I loathe opening my refrigerator when it has gone weeks without a “detox.” I’m bound to find something nasty growing, then I’m obligated to deal with it. I love things neat and tidy. But even “neat-nicks” often shove things to the back with Scarlett O’Hara-like thoughts of, I can’t think about that now. If I do, I’ll go crazy. I’ll think about it tomorrow.
Sometimes church life can be like my refrigerator. At first glance, things look fresh and healthy, but as you dig deeper, it’s obvious mold and other unwelcome inhabitants have set up camp. By refusing to deal with things, funk settles in and rot grows within.
Dealing with relational rot is particularly imperative in church leadership. Passages like 1 Timothy 3, Titus 1, and 1 Peter 5 discuss qualifications for elders. The bar is high. These men are called to lead and shepherd the flock God has entrusted to them. But what does that mean for their wives?
Like any shared lifestyle, there’s a unique “understanding” between ministry wives. We often see behind the scenes of others’ lives, which can lead to pride or despair. It can also cause competition and envy between wives as we seek to promote the welfare of our husbands or ourselves before that the Lord and his church. Sadly, areas of Christian freedom can morph into areas of conflict.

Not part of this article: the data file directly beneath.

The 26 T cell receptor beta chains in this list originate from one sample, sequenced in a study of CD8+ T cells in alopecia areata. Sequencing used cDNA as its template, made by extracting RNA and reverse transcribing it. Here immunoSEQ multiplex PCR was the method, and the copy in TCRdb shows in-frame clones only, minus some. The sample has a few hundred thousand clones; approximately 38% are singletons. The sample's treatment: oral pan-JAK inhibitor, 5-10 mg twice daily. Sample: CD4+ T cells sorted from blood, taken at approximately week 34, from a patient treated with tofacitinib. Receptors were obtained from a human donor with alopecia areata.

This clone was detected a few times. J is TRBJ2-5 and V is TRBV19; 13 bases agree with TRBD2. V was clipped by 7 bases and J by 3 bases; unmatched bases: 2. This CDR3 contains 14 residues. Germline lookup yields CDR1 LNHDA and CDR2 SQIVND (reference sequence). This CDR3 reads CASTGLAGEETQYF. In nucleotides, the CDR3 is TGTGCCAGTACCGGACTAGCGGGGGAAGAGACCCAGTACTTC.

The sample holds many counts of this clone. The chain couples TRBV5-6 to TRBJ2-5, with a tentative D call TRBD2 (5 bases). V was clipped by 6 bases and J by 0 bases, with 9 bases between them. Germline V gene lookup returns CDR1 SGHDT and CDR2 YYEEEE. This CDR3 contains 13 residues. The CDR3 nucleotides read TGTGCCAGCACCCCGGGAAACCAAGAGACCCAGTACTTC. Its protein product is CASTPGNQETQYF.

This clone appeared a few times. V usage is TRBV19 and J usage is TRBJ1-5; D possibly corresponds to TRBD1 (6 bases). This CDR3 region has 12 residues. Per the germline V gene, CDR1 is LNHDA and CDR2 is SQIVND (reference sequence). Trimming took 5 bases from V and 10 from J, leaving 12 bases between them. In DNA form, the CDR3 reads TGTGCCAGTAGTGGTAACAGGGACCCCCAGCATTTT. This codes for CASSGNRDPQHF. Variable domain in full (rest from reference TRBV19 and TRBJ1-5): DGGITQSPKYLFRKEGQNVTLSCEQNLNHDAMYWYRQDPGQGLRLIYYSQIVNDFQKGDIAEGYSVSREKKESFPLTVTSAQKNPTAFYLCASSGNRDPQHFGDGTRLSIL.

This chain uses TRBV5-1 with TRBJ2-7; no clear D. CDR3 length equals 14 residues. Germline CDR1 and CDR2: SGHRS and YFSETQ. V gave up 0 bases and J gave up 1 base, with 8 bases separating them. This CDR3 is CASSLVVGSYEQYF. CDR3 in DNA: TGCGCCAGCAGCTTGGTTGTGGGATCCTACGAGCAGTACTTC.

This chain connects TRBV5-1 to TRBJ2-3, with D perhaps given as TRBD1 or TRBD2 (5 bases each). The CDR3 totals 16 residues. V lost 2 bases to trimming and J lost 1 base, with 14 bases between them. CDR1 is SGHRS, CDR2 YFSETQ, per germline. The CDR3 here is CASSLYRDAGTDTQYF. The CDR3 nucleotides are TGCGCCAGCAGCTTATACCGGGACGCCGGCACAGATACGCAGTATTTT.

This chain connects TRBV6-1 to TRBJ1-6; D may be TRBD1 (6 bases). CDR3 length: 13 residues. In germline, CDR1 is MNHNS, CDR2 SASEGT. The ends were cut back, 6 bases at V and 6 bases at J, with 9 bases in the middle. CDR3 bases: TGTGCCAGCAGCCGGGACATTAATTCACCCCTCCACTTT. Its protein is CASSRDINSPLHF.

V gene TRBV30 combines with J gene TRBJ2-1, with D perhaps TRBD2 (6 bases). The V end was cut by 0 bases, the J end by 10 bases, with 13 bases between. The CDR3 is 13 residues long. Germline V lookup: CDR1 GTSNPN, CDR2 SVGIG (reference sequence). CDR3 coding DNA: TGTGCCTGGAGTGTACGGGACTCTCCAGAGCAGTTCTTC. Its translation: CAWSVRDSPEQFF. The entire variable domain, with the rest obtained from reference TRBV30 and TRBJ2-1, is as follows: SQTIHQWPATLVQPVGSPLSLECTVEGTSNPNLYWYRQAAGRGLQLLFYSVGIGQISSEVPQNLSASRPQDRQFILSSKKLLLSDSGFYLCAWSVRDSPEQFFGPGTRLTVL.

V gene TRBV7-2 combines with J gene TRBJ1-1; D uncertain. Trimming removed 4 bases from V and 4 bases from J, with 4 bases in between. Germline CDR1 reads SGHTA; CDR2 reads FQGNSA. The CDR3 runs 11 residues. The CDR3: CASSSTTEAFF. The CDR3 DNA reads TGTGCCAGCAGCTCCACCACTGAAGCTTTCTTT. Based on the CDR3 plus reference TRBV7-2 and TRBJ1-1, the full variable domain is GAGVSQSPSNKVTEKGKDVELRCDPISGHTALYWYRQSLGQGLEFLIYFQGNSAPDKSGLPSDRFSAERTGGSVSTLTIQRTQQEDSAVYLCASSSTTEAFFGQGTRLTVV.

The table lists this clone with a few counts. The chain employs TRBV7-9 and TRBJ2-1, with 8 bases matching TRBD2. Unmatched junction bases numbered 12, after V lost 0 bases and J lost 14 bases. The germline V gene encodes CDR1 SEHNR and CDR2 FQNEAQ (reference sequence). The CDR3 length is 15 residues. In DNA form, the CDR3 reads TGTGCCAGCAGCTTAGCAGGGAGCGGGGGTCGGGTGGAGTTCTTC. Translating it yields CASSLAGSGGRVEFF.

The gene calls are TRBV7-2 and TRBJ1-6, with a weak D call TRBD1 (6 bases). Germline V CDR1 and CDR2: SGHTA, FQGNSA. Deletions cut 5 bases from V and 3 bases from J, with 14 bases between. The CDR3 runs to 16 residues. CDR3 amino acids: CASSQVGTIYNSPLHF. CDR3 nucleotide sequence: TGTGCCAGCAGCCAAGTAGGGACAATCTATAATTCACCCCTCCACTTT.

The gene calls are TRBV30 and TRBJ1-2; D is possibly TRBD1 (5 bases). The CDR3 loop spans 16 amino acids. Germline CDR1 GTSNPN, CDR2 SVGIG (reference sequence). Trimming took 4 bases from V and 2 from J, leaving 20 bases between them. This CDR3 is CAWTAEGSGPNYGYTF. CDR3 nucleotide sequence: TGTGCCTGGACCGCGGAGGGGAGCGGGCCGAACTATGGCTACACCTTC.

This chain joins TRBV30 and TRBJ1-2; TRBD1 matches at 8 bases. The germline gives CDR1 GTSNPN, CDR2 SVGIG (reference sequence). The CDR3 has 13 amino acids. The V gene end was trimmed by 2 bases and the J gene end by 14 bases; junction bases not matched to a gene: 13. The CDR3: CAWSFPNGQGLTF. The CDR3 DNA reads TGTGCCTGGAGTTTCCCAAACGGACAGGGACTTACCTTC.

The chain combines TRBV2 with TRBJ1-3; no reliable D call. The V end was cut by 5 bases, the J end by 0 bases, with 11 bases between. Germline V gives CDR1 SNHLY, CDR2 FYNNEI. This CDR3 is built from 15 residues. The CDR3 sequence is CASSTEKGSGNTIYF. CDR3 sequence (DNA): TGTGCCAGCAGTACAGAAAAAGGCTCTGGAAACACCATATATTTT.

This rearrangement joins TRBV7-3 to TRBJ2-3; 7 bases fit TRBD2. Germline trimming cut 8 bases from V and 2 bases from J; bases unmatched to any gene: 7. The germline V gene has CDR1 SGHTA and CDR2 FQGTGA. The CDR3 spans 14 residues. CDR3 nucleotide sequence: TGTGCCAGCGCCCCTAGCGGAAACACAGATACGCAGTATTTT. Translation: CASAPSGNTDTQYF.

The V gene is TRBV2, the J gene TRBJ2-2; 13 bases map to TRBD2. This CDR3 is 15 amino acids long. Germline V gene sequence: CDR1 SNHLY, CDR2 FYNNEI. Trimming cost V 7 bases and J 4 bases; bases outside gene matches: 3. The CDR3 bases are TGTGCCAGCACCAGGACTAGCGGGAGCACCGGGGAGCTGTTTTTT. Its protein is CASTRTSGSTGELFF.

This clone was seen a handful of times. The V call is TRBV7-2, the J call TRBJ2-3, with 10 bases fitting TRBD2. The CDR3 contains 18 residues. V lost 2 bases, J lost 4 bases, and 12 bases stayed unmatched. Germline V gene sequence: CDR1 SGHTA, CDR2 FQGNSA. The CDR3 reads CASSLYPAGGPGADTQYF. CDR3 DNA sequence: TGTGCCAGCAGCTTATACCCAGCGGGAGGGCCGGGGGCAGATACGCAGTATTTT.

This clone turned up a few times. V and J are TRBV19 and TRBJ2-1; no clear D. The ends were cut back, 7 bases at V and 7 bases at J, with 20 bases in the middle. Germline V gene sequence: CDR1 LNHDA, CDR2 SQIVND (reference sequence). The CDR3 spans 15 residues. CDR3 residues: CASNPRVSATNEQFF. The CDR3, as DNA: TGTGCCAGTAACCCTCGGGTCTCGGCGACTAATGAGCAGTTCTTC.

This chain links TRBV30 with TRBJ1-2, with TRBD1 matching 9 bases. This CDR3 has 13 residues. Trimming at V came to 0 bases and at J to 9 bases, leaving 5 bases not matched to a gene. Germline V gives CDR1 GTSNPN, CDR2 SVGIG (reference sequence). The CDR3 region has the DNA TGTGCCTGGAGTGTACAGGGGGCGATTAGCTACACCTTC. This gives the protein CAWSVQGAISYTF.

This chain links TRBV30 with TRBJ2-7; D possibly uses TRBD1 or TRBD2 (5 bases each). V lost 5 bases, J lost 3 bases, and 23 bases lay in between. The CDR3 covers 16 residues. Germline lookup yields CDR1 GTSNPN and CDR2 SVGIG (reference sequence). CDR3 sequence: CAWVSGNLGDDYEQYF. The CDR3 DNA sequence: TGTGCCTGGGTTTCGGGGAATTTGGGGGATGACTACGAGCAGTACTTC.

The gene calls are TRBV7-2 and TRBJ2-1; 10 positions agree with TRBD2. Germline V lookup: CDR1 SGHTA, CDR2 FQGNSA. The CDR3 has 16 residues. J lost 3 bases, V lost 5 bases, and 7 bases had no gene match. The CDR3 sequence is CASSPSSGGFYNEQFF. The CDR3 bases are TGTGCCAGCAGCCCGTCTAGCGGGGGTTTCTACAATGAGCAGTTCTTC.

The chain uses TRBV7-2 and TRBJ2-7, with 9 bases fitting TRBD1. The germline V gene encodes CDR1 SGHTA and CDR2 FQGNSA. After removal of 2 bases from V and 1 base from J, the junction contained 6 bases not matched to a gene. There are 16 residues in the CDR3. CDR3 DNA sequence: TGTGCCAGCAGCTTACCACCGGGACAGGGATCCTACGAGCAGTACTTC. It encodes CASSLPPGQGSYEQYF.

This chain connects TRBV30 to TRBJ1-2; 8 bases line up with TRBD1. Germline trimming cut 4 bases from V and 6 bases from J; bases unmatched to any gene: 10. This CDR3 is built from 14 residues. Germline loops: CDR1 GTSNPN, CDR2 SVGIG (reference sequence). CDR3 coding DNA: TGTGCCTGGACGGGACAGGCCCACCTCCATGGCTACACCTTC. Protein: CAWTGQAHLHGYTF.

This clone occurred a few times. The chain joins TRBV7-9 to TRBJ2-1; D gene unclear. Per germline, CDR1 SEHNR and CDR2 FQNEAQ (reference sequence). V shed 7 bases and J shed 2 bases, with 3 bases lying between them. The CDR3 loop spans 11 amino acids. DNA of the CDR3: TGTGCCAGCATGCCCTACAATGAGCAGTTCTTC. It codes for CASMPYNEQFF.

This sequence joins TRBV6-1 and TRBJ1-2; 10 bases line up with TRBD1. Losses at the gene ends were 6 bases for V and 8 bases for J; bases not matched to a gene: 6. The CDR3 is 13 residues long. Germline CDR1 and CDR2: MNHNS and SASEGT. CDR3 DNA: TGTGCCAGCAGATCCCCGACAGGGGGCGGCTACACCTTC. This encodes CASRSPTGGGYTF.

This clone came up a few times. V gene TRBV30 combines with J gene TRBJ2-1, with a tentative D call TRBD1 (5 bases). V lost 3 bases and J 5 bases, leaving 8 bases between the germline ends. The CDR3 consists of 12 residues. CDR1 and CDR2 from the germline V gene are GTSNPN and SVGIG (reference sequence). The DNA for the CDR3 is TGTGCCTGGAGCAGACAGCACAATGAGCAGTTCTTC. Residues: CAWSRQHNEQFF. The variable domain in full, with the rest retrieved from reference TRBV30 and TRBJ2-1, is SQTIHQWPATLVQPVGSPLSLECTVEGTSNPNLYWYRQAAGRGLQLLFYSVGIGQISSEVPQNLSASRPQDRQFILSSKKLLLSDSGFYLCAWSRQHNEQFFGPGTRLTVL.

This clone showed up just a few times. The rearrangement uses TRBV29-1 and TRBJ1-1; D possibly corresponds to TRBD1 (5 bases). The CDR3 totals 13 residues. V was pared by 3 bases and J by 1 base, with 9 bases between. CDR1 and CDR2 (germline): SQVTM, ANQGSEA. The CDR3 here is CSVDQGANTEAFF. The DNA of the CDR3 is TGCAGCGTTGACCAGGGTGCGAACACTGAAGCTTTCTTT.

There aren’t specific directives for elder’s wives in Scripture, so how should we deal with conflict when it arises?
Here are four recommendations.
1. Deal directly with the funk.
As with any discord, we must first look inward to get the log out of our own eye before looking outward to pull the speck out of our sister’s (Matt. 7:3–5; Luke 6:41–42). All of us sinners need the gospel’s exposing light in our lives.
When you feel you should rebuke a sister, first decide if what you’re dealing with is truly sin. Recognize the realm of Christian freedom and forbearance. Personality quirks exist. Sometimes we simply need to be patient with our sisters’ imperfections. This can be challenging, of course, which is why God puts us into a community of believers. If you’re unsure whether what you’re dealing with is sin, ask yourself if the Bible clearly condemns the behavior. If so, what Scripture could you use to encourage her toward repentance? Is she in a public ministry position where this behavior may cause others to struggle? Is her husband aware of the issues?
We must check our own hearts. Ask yourself: Is my concern born out of genuine love for my sister and concern for God’s glory? Or is it motivated mainly by self-interest?
But what if you’re still unclear on whether the issue is worth confronting? King Solomon offers a needed warning: “Starting a quarrel is like breaching a dam; so drop the matter before a dispute breaks out” (Prov. 17:14). Deal with the funk festering within your church, but be certain it’s the funk of sin and not personal preference.
2. Pray and seek counsel.